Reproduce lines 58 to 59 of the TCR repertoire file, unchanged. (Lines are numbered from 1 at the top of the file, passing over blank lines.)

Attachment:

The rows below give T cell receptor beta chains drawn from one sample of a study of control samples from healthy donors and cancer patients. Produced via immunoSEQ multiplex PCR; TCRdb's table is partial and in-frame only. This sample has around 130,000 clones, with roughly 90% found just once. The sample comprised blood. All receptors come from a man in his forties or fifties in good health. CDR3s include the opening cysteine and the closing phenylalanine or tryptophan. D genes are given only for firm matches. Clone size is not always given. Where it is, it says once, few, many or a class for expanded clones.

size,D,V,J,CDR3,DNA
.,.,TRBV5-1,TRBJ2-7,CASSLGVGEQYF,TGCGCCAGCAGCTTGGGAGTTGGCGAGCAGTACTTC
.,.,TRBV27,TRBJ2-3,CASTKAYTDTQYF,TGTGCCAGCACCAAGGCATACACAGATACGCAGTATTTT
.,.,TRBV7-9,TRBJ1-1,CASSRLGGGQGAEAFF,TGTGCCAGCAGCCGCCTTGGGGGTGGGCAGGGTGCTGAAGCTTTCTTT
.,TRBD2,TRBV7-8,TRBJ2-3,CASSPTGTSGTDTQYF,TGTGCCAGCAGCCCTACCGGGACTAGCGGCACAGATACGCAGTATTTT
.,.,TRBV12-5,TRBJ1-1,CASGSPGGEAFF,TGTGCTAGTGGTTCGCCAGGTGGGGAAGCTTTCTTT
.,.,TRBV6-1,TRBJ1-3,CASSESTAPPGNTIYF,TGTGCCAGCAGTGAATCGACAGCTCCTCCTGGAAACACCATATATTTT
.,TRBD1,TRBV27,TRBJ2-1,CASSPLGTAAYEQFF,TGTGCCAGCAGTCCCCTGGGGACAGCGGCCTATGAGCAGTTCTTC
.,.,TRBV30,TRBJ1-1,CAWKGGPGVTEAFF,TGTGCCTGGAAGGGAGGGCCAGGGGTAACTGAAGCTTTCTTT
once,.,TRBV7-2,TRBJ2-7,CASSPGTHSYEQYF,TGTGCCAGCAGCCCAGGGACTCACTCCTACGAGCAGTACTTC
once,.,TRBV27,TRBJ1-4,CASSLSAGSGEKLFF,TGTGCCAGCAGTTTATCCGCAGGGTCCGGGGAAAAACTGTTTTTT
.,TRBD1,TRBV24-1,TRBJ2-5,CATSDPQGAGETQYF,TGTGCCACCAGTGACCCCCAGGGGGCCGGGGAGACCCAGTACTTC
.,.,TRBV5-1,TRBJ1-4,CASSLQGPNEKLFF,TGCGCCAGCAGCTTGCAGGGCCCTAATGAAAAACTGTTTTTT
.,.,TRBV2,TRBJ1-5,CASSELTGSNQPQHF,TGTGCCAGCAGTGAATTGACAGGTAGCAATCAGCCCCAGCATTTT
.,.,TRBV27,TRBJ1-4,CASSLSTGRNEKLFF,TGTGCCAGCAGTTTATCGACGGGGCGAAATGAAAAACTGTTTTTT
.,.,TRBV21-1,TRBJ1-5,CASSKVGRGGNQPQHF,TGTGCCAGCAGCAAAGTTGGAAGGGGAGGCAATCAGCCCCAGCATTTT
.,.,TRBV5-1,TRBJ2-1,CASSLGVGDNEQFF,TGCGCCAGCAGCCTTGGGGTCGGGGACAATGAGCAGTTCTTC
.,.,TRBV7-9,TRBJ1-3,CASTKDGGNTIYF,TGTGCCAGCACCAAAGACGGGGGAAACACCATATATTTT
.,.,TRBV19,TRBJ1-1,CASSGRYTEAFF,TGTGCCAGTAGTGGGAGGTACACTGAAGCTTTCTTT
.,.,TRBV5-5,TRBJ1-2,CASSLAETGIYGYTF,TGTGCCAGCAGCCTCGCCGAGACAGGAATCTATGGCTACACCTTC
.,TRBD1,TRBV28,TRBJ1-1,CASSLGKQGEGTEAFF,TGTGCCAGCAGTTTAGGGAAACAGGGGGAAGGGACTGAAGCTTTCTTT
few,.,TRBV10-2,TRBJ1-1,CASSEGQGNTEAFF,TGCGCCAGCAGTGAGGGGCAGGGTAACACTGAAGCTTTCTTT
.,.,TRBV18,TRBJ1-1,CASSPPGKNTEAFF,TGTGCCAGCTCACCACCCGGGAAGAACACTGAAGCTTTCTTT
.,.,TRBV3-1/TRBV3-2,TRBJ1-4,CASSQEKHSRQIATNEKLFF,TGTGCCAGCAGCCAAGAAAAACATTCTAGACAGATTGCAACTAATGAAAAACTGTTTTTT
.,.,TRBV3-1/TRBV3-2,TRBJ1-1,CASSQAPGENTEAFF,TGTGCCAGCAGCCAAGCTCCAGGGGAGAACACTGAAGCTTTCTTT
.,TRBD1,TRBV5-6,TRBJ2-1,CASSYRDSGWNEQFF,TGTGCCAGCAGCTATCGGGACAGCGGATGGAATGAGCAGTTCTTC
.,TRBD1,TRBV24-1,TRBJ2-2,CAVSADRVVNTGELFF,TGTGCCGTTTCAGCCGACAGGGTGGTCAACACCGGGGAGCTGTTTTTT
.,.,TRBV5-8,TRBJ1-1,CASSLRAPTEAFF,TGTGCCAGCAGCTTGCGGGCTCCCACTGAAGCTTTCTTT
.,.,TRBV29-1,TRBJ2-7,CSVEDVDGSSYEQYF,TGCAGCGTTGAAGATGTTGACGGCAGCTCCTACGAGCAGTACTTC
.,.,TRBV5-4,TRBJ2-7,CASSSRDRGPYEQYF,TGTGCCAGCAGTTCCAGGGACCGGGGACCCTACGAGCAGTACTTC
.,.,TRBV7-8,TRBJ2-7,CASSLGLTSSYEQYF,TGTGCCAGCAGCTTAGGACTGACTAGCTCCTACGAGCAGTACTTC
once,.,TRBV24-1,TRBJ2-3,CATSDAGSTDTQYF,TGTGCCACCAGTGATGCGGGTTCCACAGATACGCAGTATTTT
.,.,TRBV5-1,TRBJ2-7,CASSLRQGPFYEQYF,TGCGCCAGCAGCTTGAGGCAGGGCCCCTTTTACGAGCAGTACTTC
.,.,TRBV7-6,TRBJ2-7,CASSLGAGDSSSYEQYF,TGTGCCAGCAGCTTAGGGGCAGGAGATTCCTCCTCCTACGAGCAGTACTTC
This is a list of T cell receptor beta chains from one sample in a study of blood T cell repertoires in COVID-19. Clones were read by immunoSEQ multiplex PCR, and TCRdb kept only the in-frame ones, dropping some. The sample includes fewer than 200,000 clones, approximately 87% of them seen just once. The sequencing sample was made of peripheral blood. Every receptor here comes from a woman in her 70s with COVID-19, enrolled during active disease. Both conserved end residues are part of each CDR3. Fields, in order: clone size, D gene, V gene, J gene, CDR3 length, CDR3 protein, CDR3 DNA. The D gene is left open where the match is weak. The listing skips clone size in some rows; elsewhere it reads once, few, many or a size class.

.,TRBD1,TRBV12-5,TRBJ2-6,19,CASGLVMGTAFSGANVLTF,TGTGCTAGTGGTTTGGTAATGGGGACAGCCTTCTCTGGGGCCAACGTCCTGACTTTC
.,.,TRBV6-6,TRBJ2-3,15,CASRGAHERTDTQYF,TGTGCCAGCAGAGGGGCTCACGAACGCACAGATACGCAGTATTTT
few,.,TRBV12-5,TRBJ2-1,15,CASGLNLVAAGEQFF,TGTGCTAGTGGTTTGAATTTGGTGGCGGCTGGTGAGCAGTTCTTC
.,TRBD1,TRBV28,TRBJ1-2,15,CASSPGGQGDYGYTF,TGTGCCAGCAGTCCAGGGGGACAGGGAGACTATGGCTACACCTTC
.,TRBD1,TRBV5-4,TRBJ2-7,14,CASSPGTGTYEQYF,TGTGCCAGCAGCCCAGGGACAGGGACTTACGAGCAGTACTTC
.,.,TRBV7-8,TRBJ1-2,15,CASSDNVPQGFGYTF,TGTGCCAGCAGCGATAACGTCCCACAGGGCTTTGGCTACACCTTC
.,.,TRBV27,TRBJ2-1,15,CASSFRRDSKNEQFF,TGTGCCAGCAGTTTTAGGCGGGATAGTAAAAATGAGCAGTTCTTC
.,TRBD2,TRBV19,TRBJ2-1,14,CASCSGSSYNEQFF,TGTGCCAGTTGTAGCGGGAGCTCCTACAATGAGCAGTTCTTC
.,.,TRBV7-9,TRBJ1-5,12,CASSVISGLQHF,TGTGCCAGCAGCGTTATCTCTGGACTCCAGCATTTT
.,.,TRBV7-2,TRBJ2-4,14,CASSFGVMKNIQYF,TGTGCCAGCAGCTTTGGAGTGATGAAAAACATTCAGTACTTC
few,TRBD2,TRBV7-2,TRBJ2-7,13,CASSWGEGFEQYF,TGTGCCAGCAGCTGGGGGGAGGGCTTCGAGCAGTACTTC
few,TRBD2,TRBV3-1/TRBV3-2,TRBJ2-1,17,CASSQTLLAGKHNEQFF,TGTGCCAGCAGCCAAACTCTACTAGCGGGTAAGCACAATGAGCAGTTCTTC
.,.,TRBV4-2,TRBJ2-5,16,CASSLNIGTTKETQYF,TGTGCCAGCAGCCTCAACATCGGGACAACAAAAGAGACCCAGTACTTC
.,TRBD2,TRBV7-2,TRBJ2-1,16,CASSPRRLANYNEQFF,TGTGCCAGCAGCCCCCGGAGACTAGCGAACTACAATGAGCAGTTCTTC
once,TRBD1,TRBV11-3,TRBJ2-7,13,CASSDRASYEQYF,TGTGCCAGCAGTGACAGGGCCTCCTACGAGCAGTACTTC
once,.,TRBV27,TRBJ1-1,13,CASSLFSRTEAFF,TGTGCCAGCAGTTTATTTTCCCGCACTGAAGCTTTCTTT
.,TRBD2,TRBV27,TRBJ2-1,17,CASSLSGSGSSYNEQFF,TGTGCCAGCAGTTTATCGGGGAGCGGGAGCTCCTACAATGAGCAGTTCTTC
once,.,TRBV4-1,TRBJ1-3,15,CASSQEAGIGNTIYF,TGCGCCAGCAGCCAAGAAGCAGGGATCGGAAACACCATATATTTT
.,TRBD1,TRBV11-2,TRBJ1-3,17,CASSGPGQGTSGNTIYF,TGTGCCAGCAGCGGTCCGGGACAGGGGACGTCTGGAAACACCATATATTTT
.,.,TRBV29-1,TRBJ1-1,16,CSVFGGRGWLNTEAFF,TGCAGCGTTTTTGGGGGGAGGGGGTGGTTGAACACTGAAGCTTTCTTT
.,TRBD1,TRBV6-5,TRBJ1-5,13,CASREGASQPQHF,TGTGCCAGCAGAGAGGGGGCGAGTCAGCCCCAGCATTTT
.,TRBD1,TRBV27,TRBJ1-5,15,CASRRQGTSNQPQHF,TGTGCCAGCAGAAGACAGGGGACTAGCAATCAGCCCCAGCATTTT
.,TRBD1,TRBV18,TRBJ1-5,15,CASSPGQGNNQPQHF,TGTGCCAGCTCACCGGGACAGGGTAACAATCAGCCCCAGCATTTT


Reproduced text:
.,TRBD1,TRBV27,TRBJ1-5,15,CASRRQGTSNQPQHF,TGTGCCAGCAGAAGACAGGGGACTAGCAATCAGCCCCAGCATTTT
.,TRBD1,TRBV18,TRBJ1-5,15,CASSPGQGNNQPQHF,TGTGCCAGCTCACCGGGACAGGGTAACAATCAGCCCCAGCATTTT